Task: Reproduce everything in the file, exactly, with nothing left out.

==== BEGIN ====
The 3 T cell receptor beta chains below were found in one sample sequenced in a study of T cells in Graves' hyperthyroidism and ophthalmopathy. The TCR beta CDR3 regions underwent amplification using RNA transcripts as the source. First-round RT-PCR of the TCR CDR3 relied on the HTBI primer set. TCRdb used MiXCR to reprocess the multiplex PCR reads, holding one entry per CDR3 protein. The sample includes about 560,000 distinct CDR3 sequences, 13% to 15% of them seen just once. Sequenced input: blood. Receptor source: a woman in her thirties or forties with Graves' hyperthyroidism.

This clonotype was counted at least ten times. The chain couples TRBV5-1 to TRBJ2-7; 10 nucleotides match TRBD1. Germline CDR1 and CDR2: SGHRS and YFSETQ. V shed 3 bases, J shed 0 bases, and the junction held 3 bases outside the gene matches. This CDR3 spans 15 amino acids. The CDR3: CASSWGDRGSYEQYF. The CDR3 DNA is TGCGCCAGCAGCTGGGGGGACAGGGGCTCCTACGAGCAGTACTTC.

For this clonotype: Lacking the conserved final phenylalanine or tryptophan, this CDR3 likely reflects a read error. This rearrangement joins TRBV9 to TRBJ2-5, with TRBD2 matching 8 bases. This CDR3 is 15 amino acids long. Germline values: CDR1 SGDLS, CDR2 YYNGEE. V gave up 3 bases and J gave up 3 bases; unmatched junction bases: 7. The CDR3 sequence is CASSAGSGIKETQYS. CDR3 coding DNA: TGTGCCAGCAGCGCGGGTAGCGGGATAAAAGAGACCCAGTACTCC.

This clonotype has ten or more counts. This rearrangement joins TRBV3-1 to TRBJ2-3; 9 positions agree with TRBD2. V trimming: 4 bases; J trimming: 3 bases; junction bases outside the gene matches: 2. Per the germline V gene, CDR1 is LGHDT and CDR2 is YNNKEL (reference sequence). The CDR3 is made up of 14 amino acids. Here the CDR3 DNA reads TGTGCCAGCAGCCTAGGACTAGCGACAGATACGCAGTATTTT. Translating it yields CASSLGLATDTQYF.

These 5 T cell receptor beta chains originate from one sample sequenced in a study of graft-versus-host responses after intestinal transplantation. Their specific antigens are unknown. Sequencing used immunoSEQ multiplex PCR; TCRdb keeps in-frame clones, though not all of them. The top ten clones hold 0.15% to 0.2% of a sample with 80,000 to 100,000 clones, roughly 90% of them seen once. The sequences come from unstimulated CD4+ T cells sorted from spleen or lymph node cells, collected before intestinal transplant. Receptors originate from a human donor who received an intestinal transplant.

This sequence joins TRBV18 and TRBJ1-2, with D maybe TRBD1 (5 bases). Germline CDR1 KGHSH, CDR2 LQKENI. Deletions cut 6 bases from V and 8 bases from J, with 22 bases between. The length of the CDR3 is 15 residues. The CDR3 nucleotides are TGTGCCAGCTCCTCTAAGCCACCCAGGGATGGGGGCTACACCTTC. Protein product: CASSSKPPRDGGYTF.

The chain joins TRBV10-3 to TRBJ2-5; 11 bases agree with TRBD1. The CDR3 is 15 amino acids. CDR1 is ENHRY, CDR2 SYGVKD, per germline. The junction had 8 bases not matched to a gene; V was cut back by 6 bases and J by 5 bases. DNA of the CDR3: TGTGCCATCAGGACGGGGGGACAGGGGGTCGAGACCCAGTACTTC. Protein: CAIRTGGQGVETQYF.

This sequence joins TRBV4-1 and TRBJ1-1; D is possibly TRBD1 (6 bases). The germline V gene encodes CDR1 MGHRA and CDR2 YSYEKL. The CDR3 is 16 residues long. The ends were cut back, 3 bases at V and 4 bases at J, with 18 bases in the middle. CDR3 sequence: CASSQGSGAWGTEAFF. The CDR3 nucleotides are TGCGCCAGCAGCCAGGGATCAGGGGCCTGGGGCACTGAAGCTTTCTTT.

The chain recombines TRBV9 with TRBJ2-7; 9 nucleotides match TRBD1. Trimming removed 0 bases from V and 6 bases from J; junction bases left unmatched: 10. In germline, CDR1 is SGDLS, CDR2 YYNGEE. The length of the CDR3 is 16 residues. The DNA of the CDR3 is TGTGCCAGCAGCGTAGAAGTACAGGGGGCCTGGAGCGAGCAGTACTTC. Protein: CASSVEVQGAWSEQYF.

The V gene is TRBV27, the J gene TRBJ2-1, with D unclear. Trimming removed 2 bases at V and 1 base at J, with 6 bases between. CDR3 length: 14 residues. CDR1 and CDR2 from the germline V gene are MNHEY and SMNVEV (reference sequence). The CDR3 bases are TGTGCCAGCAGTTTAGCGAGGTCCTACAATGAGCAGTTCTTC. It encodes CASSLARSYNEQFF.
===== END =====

The 3 T cell receptor beta chains below were found in one sample sequenced in a study of T cells in Graves' hyperthyroidism and ophthalmopathy. The TCR beta CDR3 regions underwent amplification using RNA transcripts as the source. First-round RT-PCR of the TCR CDR3 relied on the HTBI primer set. TCRdb used MiXCR to reprocess the multiplex PCR reads, holding one entry per CDR3 protein. The sample includes about 560,000 distinct CDR3 sequences, 13% to 15% of them seen just once. Sequenced input: blood. Receptor source: a woman in her thirties or forties with Graves' hyperthyroidism.

This clonotype was counted at least ten times. The chain couples TRBV5-1 to TRBJ2-7; 10 nucleotides match TRBD1. Germline CDR1 and CDR2: SGHRS and YFSETQ. V shed 3 bases, J shed 0 bases, and the junction held 3 bases outside the gene matches. This CDR3 spans 15 amino acids. The CDR3: CASSWGDRGSYEQYF. The CDR3 DNA is TGCGCCAGCAGCTGGGGGGACAGGGGCTCCTACGAGCAGTACTTC.

For this clonotype: Lacking the conserved final phenylalanine or tryptophan, this CDR3 likely reflects a read error. This rearrangement joins TRBV9 to TRBJ2-5, with TRBD2 matching 8 bases. This CDR3 is 15 amino acids long. Germline values: CDR1 SGDLS, CDR2 YYNGEE. V gave up 3 bases and J gave up 3 bases; unmatched junction bases: 7. The CDR3 sequence is CASSAGSGIKETQYS. CDR3 coding DNA: TGTGCCAGCAGCGCGGGTAGCGGGATAAAAGAGACCCAGTACTCC.

This clonotype has ten or more counts. This rearrangement joins TRBV3-1 to TRBJ2-3; 9 positions agree with TRBD2. V trimming: 4 bases; J trimming: 3 bases; junction bases outside the gene matches: 2. Per the germline V gene, CDR1 is LGHDT and CDR2 is YNNKEL (reference sequence). The CDR3 is made up of 14 amino acids. Here the CDR3 DNA reads TGTGCCAGCAGCCTAGGACTAGCGACAGATACGCAGTATTTT. Translating it yields CASSLGLATDTQYF.

These 5 T cell receptor beta chains originate from one sample sequenced in a study of graft-versus-host responses after intestinal transplantation. Their specific antigens are unknown. Sequencing used immunoSEQ multiplex PCR; TCRdb keeps in-frame clones, though not all of them. The top ten clones hold 0.15% to 0.2% of a sample with 80,000 to 100,000 clones, roughly 90% of them seen once. The sequences come from unstimulated CD4+ T cells sorted from spleen or lymph node cells, collected before intestinal transplant. Receptors originate from a human donor who received an intestinal transplant.

This sequence joins TRBV18 and TRBJ1-2, with D maybe TRBD1 (5 bases). Germline CDR1 KGHSH, CDR2 LQKENI. Deletions cut 6 bases from V and 8 bases from J, with 22 bases between. The length of the CDR3 is 15 residues. The CDR3 nucleotides are TGTGCCAGCTCCTCTAAGCCACCCAGGGATGGGGGCTACACCTTC. Protein product: CASSSKPPRDGGYTF.

The chain joins TRBV10-3 to TRBJ2-5; 11 bases agree with TRBD1. The CDR3 is 15 amino acids. CDR1 is ENHRY, CDR2 SYGVKD, per germline. The junction had 8 bases not matched to a gene; V was cut back by 6 bases and J by 5 bases. DNA of the CDR3: TGTGCCATCAGGACGGGGGGACAGGGGGTCGAGACCCAGTACTTC. Protein: CAIRTGGQGVETQYF.

This sequence joins TRBV4-1 and TRBJ1-1; D is possibly TRBD1 (6 bases). The germline V gene encodes CDR1 MGHRA and CDR2 YSYEKL. The CDR3 is 16 residues long. The ends were cut back, 3 bases at V and 4 bases at J, with 18 bases in the middle. CDR3 sequence: CASSQGSGAWGTEAFF. The CDR3 nucleotides are TGCGCCAGCAGCCAGGGATCAGGGGCCTGGGGCACTGAAGCTTTCTTT.

The chain recombines TRBV9 with TRBJ2-7; 9 nucleotides match TRBD1. Trimming removed 0 bases from V and 6 bases from J; junction bases left unmatched: 10. In germline, CDR1 is SGDLS, CDR2 YYNGEE. The length of the CDR3 is 16 residues. The DNA of the CDR3 is TGTGCCAGCAGCGTAGAAGTACAGGGGGCCTGGAGCGAGCAGTACTTC. Protein: CASSVEVQGAWSEQYF.

The V gene is TRBV27, the J gene TRBJ2-1, with D unclear. Trimming removed 2 bases at V and 1 base at J, with 6 bases between. CDR3 length: 14 residues. CDR1 and CDR2 from the germline V gene are MNHEY and SMNVEV (reference sequence). The CDR3 bases are TGTGCCAGCAGTTTAGCGAGGTCCTACAATGAGCAGTTCTTC. It encodes CASSLARSYNEQFF.